The convergence of corporate and political interests around oil had profound consequences on the character of political authority in and around the region. The companies helped forge and defend a set of relationships with Arab autocrats that American leaders since Roosevelt have considered vital to the stability of the region. The United States demonstrated its preference for autocrats in 1953, when the Central Intelligence Agency orchestrated a coup to overthrow Mohammed Mossadeq, the democratically elected prime minister of Iran, and bring back Mohammed Reza Shah Pahlavi as ruler. The oil companies did their part to strengthen authoritarians elsewhere in the region. During the 1950s and 1960s U.S. government officials and oil-company executives feared the potential power of Arab nationalists and the possibility that they might nationalize Arab oil and refuse to supplicate to American and Western interests. The companies and the U.S. government considered the possibility of such a scenario a threat to U.S. Cold War and material interests in the Persian Gulf.10
Although direct corporate and U.S. political control over Persian Gulf oil ended in the 1970s, the authoritarian regimes remained. The U.S. government sought to do new kinds of business with them, by arming them and positioning them as surrogates for American interests and power. Richard M. Nixon provided the impetus for the new militarization strategy in 1969 when he articulated a new strategic doctrine. Under pressure to guide the United States out of the quagmire in Vietnam, the Nixon Doctrine called on American allies to bear a greater burden in providing for their own defense. U.S. policy makers observed the doctrine in the Gulf by keeping American military forces “over the horizon.” Without the British present to preserve the Gulf’s balance of power, the United States moved to build up local militaries to maintain regional order. The American government focused primarily on strengthening Iran and Saudi Arabia, propping them up as the twin pillars of the United States’ new regional geopolitical strategy. Between 1970 and 1979 the United States committed to over $22 billion in arms sales to Iran, accounting for roughly three-quarters of all of Iran’s weapons purchases during the decade. Sales commitments to Saudi Arabia were more modest, at just under $3.5 billion for the decade, still a significant amount considering that the United States only started selling weapons to the kingdom in 1972.11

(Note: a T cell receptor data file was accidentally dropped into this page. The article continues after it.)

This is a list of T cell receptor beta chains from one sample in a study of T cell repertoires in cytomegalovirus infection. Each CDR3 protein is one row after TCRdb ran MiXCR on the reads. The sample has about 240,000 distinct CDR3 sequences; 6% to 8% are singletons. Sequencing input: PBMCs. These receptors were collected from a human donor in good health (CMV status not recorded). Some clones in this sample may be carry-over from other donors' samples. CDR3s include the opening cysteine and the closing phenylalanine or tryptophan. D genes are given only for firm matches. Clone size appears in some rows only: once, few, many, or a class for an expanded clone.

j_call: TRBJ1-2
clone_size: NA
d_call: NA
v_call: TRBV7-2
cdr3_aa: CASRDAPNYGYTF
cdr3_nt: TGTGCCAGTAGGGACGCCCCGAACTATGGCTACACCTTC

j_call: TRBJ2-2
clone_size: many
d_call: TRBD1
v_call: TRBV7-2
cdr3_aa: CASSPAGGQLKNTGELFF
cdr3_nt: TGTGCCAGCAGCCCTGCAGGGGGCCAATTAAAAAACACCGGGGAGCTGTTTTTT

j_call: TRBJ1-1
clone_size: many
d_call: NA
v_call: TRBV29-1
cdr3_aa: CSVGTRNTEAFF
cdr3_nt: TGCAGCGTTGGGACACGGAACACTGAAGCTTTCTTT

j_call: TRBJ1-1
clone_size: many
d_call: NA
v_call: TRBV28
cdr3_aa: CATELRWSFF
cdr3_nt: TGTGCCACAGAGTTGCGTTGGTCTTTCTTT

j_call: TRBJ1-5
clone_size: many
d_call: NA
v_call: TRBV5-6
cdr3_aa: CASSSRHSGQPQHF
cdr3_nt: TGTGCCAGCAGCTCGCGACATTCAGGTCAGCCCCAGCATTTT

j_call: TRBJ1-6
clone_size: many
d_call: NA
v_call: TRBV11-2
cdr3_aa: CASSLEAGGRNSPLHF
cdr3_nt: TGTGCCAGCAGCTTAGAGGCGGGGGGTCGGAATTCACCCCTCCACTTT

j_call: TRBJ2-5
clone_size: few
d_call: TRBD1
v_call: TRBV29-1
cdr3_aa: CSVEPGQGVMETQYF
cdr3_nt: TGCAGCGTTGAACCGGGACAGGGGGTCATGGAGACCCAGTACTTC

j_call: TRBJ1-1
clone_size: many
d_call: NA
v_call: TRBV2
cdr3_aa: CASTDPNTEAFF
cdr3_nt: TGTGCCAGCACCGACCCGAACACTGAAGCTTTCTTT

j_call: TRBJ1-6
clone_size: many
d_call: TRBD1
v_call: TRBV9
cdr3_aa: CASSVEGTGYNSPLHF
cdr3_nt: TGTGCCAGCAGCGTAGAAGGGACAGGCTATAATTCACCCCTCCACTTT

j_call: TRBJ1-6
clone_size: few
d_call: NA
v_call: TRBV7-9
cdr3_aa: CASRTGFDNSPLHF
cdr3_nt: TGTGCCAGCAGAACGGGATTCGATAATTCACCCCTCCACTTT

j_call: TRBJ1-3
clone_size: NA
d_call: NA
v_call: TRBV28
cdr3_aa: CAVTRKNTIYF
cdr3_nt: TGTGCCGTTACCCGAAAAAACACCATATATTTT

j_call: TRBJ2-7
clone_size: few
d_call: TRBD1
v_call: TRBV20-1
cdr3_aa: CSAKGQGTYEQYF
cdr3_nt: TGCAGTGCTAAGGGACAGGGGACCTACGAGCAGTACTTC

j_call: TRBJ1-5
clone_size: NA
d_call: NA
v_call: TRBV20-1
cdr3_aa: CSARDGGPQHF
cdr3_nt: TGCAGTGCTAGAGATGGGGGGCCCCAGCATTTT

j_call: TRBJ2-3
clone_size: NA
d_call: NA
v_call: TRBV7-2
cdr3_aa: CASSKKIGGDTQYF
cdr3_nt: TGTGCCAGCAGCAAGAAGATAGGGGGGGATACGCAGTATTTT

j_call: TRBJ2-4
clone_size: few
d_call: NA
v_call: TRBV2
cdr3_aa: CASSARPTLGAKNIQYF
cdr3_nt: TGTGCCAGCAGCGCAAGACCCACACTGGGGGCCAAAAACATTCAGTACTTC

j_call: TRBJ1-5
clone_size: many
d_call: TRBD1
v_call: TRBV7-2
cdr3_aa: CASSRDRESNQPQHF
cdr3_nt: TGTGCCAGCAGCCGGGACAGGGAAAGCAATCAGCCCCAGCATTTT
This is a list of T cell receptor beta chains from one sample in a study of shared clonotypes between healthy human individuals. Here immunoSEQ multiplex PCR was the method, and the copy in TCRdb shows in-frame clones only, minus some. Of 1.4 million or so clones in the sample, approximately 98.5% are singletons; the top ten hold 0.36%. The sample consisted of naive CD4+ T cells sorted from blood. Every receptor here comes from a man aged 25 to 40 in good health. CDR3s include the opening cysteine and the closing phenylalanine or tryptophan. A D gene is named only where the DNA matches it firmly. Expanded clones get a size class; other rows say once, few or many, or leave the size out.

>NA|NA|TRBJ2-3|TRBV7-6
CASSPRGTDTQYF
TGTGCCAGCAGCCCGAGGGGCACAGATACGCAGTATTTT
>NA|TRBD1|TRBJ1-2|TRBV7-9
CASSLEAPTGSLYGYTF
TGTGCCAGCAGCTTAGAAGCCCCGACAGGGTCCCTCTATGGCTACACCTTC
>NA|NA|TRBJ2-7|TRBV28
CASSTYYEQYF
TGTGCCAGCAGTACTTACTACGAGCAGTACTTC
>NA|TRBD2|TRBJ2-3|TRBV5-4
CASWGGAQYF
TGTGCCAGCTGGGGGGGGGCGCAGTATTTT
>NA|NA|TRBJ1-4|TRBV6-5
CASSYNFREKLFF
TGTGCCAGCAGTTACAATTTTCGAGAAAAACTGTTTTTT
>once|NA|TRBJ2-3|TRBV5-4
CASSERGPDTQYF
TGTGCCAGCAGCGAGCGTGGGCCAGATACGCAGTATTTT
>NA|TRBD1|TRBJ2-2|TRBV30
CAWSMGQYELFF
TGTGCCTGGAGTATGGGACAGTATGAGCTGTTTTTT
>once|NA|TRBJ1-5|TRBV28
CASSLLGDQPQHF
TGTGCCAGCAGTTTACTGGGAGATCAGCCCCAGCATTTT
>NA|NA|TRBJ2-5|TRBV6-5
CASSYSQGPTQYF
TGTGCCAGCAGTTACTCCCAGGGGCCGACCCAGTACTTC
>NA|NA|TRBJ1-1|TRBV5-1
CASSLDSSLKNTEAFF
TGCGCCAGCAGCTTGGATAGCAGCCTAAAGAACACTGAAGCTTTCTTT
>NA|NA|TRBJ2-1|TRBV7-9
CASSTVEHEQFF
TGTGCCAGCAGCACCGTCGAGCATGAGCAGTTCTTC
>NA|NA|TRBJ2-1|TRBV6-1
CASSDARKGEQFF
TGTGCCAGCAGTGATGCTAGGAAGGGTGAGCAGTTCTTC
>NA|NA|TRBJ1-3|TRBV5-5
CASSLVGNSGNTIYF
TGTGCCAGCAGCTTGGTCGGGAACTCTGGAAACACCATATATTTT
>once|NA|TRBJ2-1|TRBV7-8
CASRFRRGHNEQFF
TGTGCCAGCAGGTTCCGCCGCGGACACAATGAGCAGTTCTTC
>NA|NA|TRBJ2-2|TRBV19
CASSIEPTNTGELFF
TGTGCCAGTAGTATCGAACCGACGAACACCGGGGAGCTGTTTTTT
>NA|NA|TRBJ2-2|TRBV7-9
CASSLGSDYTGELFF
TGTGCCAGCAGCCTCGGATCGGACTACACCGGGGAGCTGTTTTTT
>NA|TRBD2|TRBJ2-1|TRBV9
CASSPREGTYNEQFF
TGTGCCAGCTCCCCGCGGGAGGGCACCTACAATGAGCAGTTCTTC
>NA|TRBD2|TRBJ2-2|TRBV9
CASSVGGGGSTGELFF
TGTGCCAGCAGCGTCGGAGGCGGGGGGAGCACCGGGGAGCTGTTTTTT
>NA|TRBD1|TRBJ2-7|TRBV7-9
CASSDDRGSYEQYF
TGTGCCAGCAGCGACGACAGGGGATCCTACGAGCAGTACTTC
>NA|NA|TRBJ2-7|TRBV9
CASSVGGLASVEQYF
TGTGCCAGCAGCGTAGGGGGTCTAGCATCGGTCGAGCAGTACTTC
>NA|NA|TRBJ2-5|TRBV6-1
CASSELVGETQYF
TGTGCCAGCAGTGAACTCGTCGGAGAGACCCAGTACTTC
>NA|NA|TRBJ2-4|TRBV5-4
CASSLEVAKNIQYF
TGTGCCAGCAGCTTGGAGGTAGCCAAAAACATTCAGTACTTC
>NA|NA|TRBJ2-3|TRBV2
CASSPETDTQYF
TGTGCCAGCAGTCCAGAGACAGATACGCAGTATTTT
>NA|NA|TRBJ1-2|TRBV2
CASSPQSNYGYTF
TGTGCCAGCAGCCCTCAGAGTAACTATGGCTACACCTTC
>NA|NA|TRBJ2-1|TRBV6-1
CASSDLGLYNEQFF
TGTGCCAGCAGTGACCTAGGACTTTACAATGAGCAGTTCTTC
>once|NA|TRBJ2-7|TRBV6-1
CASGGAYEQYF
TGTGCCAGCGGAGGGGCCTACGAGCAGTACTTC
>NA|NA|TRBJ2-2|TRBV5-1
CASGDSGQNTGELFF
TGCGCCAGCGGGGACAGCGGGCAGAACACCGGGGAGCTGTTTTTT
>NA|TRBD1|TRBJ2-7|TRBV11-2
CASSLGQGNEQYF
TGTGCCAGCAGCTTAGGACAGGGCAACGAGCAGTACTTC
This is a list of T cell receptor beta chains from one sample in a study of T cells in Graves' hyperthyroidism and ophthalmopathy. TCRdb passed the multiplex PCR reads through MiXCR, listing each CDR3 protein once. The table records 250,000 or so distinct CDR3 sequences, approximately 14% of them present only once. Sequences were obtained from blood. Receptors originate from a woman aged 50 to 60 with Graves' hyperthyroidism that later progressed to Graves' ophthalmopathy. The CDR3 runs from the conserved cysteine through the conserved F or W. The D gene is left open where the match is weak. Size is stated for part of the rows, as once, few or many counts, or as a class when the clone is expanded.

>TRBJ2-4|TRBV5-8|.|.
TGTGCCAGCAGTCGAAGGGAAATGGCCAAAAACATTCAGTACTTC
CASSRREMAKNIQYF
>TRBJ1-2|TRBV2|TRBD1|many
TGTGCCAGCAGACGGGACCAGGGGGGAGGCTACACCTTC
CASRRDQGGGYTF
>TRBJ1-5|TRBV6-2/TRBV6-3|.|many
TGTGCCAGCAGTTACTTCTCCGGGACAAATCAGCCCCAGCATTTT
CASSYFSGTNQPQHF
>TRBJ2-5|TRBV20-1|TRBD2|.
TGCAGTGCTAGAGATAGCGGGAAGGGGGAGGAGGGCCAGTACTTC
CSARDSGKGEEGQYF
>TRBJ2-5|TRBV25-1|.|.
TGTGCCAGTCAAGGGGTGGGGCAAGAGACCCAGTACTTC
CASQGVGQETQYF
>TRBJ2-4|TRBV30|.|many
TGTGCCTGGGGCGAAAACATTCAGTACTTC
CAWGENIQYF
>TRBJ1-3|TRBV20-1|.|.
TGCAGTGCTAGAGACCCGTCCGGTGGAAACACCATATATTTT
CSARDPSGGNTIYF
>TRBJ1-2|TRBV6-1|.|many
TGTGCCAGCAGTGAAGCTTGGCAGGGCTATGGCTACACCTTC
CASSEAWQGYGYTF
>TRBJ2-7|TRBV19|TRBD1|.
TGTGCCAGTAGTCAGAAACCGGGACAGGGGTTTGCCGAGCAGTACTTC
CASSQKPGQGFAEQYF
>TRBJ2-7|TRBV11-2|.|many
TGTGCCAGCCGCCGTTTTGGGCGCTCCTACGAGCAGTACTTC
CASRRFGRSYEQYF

The Perils of Militarization
The consequences of the new militarization policy were considerable. Although the policies were not immediately destabilizing, they did help lay the foundation for the era of violence and insecurity that followed. As militarization became a regional phenomenon, it also emboldened Gulf dictators, who became increasingly assertive and threatening to one another. Rising tensions in the Gulf, most notably between Iran and Iraq, were the result of complicated domestic and regional politics. However, embattled Gulf state leaders sought security through the purchase of billions of dollars worth of weapons, which the American government and the American weapons industry were happy to provide. The result was further massive militarization of the region and a boon for the military-industrial complex. By the end of the decade the largest oil producers in the Gulf were in a full-blown arms race. The Soviet Union pitched in by committing to sell over $10 billion in weapons to Iraq, its main client in the region and the principal rival to Iran. But it was the United States that did the most to facilitate the militarization of the region. Between 1975 and 1979 Iran, Iraq, and Saudi Arabia purchased 56 percent of all the weapons sold in the Middle East and made almost one-quarter of all global arms purchases. Lee Hamilton, a leading Democratic congressman, warned in a 1973 statement on the floor of Congress about the potentially excessive nature of arms sales to the region. He remarked that “the net impression left … is that we are willing to sell just about everything these Persian Gulf states want and will buy.” And buy they did. Iran proved particularly keen to acquire as much high-tech military weaponry as possible. The shah purchased the newest weapons systems available from American manufacturers, including seventy-nine F-14 Tomcat fighter jets, the U.S. Navy’s premier fighter, in 1974.12 By the middle of the 1970s, the American notion of security in the Persian Gulf was based almost entirely on the ability of oil producers to purchase the machines of war.
The militarization of the Persian Gulf exacerbated existing instabilities and hastened an era of regional conflict. During the heyday of arms sales, some U.S. officials and elected representatives grew alarmed. Throughout the 1970s and into the following decade, members of Congress convened regular meetings to flesh out the potential harm of massive militarization in the Gulf. Much of the concern centered on the potential threat that newly armed Arab oil producers posed to Israel. Hamilton cautioned that “the appropriate area for justifiable concerns is in the general policy of pouring lots of sophisticated arms in an extremely volatile portion of the Middle East, known not for exemplary regional cooperation, but instead for a plethora of territorial, ethnic, familial and political disputes over the last several hundred years.”13